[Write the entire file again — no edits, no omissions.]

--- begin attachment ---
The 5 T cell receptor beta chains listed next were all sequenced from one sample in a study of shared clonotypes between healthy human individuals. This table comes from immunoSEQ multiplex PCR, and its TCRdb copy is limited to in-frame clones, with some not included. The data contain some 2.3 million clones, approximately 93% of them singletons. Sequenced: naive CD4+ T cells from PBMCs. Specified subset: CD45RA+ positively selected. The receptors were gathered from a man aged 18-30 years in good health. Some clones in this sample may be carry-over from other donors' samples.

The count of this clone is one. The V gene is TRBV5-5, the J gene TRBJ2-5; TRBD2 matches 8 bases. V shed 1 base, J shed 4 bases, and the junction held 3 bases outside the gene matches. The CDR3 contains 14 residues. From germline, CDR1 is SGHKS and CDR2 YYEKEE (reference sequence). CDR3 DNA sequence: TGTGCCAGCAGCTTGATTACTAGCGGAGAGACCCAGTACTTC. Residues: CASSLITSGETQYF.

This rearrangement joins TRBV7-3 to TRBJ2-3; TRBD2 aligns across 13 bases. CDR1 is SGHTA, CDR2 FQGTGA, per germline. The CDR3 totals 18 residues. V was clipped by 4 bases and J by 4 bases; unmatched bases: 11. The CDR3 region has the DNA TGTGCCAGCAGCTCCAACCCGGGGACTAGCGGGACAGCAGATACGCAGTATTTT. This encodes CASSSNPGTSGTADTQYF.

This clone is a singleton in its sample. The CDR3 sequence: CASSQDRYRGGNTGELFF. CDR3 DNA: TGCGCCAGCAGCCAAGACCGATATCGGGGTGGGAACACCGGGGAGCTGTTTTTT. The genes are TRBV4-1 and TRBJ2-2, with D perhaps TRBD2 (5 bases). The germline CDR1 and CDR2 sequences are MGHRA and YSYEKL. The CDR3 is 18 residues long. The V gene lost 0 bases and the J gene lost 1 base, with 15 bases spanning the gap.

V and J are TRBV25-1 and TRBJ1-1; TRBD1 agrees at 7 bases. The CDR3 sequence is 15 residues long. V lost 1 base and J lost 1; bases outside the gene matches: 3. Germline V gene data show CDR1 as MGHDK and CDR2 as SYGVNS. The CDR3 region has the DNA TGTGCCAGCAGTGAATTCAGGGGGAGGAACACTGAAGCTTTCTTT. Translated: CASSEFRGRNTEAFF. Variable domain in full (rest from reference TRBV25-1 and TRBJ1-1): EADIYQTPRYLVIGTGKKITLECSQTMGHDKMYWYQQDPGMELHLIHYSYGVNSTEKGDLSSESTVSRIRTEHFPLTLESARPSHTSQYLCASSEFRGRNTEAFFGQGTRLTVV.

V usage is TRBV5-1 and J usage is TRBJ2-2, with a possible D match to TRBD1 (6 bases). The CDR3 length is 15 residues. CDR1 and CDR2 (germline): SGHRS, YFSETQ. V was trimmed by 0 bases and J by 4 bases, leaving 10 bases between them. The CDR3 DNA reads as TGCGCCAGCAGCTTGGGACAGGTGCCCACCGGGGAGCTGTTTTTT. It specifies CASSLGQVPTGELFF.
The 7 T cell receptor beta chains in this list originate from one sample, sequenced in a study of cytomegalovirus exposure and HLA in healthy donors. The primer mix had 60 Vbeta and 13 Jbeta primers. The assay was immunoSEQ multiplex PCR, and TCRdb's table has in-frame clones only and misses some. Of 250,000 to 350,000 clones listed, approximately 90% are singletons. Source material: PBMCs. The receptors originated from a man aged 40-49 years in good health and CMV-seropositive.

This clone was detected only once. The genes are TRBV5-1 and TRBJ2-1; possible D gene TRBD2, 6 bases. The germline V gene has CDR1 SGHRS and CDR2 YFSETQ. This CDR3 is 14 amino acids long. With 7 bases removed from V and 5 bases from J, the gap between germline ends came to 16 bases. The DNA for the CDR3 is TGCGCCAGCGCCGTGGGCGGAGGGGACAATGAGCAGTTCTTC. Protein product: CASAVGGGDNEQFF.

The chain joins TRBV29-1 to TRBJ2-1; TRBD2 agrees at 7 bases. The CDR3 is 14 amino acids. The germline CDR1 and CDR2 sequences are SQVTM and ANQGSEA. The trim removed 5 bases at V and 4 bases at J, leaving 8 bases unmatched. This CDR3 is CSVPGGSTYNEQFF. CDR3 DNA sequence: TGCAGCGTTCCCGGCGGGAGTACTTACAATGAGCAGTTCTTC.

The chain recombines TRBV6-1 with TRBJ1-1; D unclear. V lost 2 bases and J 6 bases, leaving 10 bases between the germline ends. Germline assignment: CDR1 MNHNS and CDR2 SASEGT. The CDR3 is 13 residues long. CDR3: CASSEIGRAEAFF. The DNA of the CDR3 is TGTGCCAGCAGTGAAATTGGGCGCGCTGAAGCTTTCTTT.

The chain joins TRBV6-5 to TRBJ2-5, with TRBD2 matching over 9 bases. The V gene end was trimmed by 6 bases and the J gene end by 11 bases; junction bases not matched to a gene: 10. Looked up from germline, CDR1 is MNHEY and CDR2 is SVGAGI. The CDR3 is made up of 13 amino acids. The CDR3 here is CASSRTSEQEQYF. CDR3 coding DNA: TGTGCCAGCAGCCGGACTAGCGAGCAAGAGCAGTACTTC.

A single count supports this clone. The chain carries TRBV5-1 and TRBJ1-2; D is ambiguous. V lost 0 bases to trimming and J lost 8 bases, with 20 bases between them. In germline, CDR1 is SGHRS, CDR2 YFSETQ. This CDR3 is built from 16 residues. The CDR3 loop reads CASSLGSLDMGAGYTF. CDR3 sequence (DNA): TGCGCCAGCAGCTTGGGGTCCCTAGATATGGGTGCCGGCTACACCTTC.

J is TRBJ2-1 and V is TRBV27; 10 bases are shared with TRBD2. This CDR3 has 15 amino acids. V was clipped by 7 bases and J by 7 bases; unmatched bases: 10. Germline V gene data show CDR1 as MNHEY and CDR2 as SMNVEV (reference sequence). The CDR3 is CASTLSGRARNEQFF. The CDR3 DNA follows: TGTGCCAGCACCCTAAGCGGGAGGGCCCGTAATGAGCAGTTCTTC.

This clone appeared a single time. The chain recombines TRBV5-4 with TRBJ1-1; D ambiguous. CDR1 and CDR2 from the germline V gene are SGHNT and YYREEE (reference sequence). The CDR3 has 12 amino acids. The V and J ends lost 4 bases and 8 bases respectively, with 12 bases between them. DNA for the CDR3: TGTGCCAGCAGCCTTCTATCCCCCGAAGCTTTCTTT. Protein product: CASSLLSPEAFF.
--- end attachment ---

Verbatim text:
The 5 T cell receptor beta chains listed next were all sequenced from one sample in a study of shared clonotypes between healthy human individuals. This table comes from immunoSEQ multiplex PCR, and its TCRdb copy is limited to in-frame clones, with some not included. The data contain some 2.3 million clones, approximately 93% of them singletons. Sequenced: naive CD4+ T cells from PBMCs. Specified subset: CD45RA+ positively selected. The receptors were gathered from a man aged 18-30 years in good health. Some clones in this sample may be carry-over from other donors' samples.

The count of this clone is one. The V gene is TRBV5-5, the J gene TRBJ2-5; TRBD2 matches 8 bases. V shed 1 base, J shed 4 bases, and the junction held 3 bases outside the gene matches. The CDR3 contains 14 residues. From germline, CDR1 is SGHKS and CDR2 YYEKEE (reference sequence). CDR3 DNA sequence: TGTGCCAGCAGCTTGATTACTAGCGGAGAGACCCAGTACTTC. Residues: CASSLITSGETQYF.

This rearrangement joins TRBV7-3 to TRBJ2-3; TRBD2 aligns across 13 bases. CDR1 is SGHTA, CDR2 FQGTGA, per germline. The CDR3 totals 18 residues. V was clipped by 4 bases and J by 4 bases; unmatched bases: 11. The CDR3 region has the DNA TGTGCCAGCAGCTCCAACCCGGGGACTAGCGGGACAGCAGATACGCAGTATTTT. This encodes CASSSNPGTSGTADTQYF.

This clone is a singleton in its sample. The CDR3 sequence: CASSQDRYRGGNTGELFF. CDR3 DNA: TGCGCCAGCAGCCAAGACCGATATCGGGGTGGGAACACCGGGGAGCTGTTTTTT. The genes are TRBV4-1 and TRBJ2-2, with D perhaps TRBD2 (5 bases). The germline CDR1 and CDR2 sequences are MGHRA and YSYEKL. The CDR3 is 18 residues long. The V gene lost 0 bases and the J gene lost 1 base, with 15 bases spanning the gap.

V and J are TRBV25-1 and TRBJ1-1; TRBD1 agrees at 7 bases. The CDR3 sequence is 15 residues long. V lost 1 base and J lost 1; bases outside the gene matches: 3. Germline V gene data show CDR1 as MGHDK and CDR2 as SYGVNS. The CDR3 region has the DNA TGTGCCAGCAGTGAATTCAGGGGGAGGAACACTGAAGCTTTCTTT. Translated: CASSEFRGRNTEAFF. Variable domain in full (rest from reference TRBV25-1 and TRBJ1-1): EADIYQTPRYLVIGTGKKITLECSQTMGHDKMYWYQQDPGMELHLIHYSYGVNSTEKGDLSSESTVSRIRTEHFPLTLESARPSHTSQYLCASSEFRGRNTEAFFGQGTRLTVV.

V usage is TRBV5-1 and J usage is TRBJ2-2, with a possible D match to TRBD1 (6 bases). The CDR3 length is 15 residues. CDR1 and CDR2 (germline): SGHRS, YFSETQ. V was trimmed by 0 bases and J by 4 bases, leaving 10 bases between them. The CDR3 DNA reads as TGCGCCAGCAGCTTGGGACAGGTGCCCACCGGGGAGCTGTTTTTT. It specifies CASSLGQVPTGELFF.
The 7 T cell receptor beta chains in this list originate from one sample, sequenced in a study of cytomegalovirus exposure and HLA in healthy donors. The primer mix had 60 Vbeta and 13 Jbeta primers. The assay was immunoSEQ multiplex PCR, and TCRdb's table has in-frame clones only and misses some. Of 250,000 to 350,000 clones listed, approximately 90% are singletons. Source material: PBMCs. The receptors originated from a man aged 40-49 years in good health and CMV-seropositive.

This clone was detected only once. The genes are TRBV5-1 and TRBJ2-1; possible D gene TRBD2, 6 bases. The germline V gene has CDR1 SGHRS and CDR2 YFSETQ. This CDR3 is 14 amino acids long. With 7 bases removed from V and 5 bases from J, the gap between germline ends came to 16 bases. The DNA for the CDR3 is TGCGCCAGCGCCGTGGGCGGAGGGGACAATGAGCAGTTCTTC. Protein product: CASAVGGGDNEQFF.

The chain joins TRBV29-1 to TRBJ2-1; TRBD2 agrees at 7 bases. The CDR3 is 14 amino acids. The germline CDR1 and CDR2 sequences are SQVTM and ANQGSEA. The trim removed 5 bases at V and 4 bases at J, leaving 8 bases unmatched. This CDR3 is CSVPGGSTYNEQFF. CDR3 DNA sequence: TGCAGCGTTCCCGGCGGGAGTACTTACAATGAGCAGTTCTTC.

The chain recombines TRBV6-1 with TRBJ1-1; D unclear. V lost 2 bases and J 6 bases, leaving 10 bases between the germline ends. Germline assignment: CDR1 MNHNS and CDR2 SASEGT. The CDR3 is 13 residues long. CDR3: CASSEIGRAEAFF. The DNA of the CDR3 is TGTGCCAGCAGTGAAATTGGGCGCGCTGAAGCTTTCTTT.

The chain joins TRBV6-5 to TRBJ2-5, with TRBD2 matching over 9 bases. The V gene end was trimmed by 6 bases and the J gene end by 11 bases; junction bases not matched to a gene: 10. Looked up from germline, CDR1 is MNHEY and CDR2 is SVGAGI. The CDR3 is made up of 13 amino acids. The CDR3 here is CASSRTSEQEQYF. CDR3 coding DNA: TGTGCCAGCAGCCGGACTAGCGAGCAAGAGCAGTACTTC.

A single count supports this clone. The chain carries TRBV5-1 and TRBJ1-2; D is ambiguous. V lost 0 bases to trimming and J lost 8 bases, with 20 bases between them. In germline, CDR1 is SGHRS, CDR2 YFSETQ. This CDR3 is built from 16 residues. The CDR3 loop reads CASSLGSLDMGAGYTF. CDR3 sequence (DNA): TGCGCCAGCAGCTTGGGGTCCCTAGATATGGGTGCCGGCTACACCTTC.

J is TRBJ2-1 and V is TRBV27; 10 bases are shared with TRBD2. This CDR3 has 15 amino acids. V was clipped by 7 bases and J by 7 bases; unmatched bases: 10. Germline V gene data show CDR1 as MNHEY and CDR2 as SMNVEV (reference sequence). The CDR3 is CASTLSGRARNEQFF. The CDR3 DNA follows: TGTGCCAGCACCCTAAGCGGGAGGGCCCGTAATGAGCAGTTCTTC.

This clone appeared a single time. The chain recombines TRBV5-4 with TRBJ1-1; D ambiguous. CDR1 and CDR2 from the germline V gene are SGHNT and YYREEE (reference sequence). The CDR3 has 12 amino acids. The V and J ends lost 4 bases and 8 bases respectively, with 12 bases between them. DNA for the CDR3: TGTGCCAGCAGCCTTCTATCCCCCGAAGCTTTCTTT. Protein product: CASSLLSPEAFF.